The Circle of Eleven production of “LEO” at the Clurman Theatre does on its stage what Einstein and great physicists have dreamt of for ages: to successfully break through the inter-space-time-continuum. In other words, find a way for one man to be in two places at the same time.
At first look, it’s strange to find a stage divided into two halves. On the left is a large white projector screen, while on the right, is a corner of a sliced cube. And right above the audience, parallel to the dissected prism, is what appears to be a camera.
Soon, the lights fade to black, a mysterious eerie beat rattles from one corner of the room to another before a blue aural light reveals a dapper man with a fedora and a suitcase. He arrives on the left side of the stage, propped upright on top of the vintage case, while on the opposite side of the very same stage he lies inside the cube’s floor with his feet raised with an identical suitcase underneath him.
Directed by Daniel Briere and choreographed by the celebrated modern dancer Juan Kruz Diaz de Garayo Esnaola and awarded the Best of Edinburgh Award by the Carol Tambour Theatrical Foundation, “LEO” stars Tobias Wegner in the unique one of a kind performance that lives up to the bill as a spellbinder that will move and stimulate the imagination.
The show rolls out slowly at the start as both Wegner and the audience sort things out. Wegner’s character figures out where he is [trapped inside a box with a lone flickering light bulb above his head] while you figure out the production trick—the camera takes the video of Wegner on the floor then rotates the feed at a right angle before the projector displays Wegner in an up-right off the floor position on screen. The show’s slow pace will be a bore at first, but not for long. Soon enough, it will quickly grab, the emotions attached to this man trapped inside a room develop a story more profound than meets the eye.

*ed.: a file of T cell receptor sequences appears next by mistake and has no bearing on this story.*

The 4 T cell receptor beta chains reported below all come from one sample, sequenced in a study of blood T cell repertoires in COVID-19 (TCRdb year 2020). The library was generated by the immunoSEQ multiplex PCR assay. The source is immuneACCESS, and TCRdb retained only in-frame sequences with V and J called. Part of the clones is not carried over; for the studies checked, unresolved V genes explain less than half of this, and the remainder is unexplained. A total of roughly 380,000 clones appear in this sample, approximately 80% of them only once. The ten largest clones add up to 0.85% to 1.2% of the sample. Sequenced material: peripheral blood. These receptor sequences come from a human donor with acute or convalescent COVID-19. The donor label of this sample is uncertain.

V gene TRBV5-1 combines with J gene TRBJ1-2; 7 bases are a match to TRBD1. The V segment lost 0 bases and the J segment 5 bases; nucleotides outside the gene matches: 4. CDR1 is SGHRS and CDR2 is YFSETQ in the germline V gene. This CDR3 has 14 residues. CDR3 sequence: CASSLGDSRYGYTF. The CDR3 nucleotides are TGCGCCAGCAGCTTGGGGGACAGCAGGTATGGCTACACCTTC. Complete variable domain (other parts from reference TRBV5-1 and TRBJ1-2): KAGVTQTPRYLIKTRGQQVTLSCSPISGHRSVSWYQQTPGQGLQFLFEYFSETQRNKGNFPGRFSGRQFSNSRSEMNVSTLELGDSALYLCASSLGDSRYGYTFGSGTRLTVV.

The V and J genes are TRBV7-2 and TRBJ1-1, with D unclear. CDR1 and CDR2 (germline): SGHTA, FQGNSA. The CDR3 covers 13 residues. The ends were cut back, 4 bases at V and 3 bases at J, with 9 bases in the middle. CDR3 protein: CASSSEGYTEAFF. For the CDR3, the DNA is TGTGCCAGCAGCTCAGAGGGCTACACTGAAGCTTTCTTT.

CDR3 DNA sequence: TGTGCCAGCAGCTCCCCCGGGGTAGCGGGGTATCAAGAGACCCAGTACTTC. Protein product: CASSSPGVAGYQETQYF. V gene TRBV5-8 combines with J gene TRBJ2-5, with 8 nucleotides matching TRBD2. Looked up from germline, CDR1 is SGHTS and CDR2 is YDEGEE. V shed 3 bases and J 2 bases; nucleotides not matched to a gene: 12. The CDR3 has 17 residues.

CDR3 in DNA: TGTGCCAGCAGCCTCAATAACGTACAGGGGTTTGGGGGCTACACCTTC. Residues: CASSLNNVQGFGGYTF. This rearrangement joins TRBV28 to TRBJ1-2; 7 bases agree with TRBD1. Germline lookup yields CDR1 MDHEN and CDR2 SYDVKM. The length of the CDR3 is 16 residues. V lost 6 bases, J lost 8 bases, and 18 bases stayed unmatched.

The absences of speech or soliloquy will take a second to adjust to, but it’s an easy one to make. The effortless ease to comprehend “LEO” through only Wegner’s body and facial expressions bring to mind classic Charlie Chaplin films and the more contemporary Michel Hazanavicius film “The Artist.” But the performance in this production is far more enjoyable because of the simple fact that it’s live. To watch the heroic physical efforts Wagner brings to the stage is without a question a million times better.
Wagner is a trained acrobatic who studied at the Belgium University of Contemporary Circus Arts. His career has taken him to Brazil, Spain, India. He has performed on prestigious stages such as the Southbank Centre in London, the Theatre de la Cite Internationale in Paris and the Schauspiel Frankfurt in Berlin. At the onset of “LEO,” he is dry and cool, but by night’s end, after every acrobatic feat imaginable, he is drenched with sweat from head to toe.
Combined with Wagner’s effort and the adroit tech-production schemes, “LEO” leaves the story open for interpretation. The show isn’t so much theatre but more of a parkour style ballet that feels as if it was a story about the journey from womb to life. Wagner’s character journeys from total ignorance, to discover his physical abilities, to then hone the powers of his imagination, all the while his suitcase nurtures him like an umbilical cord before he leaps through the case to his next adventure.
The surreal visual experience, Wagner’s herculean physical endurance and the literal bouncing-of-the-walls acrobatics, makes “LEO” like nothing else on or off Broadway.
Catch “LEO” for a limited engagement from Friday January 6 through Sunday, February 5, at The Clurman Theatre on Thetre Row (410 West 42nd Street).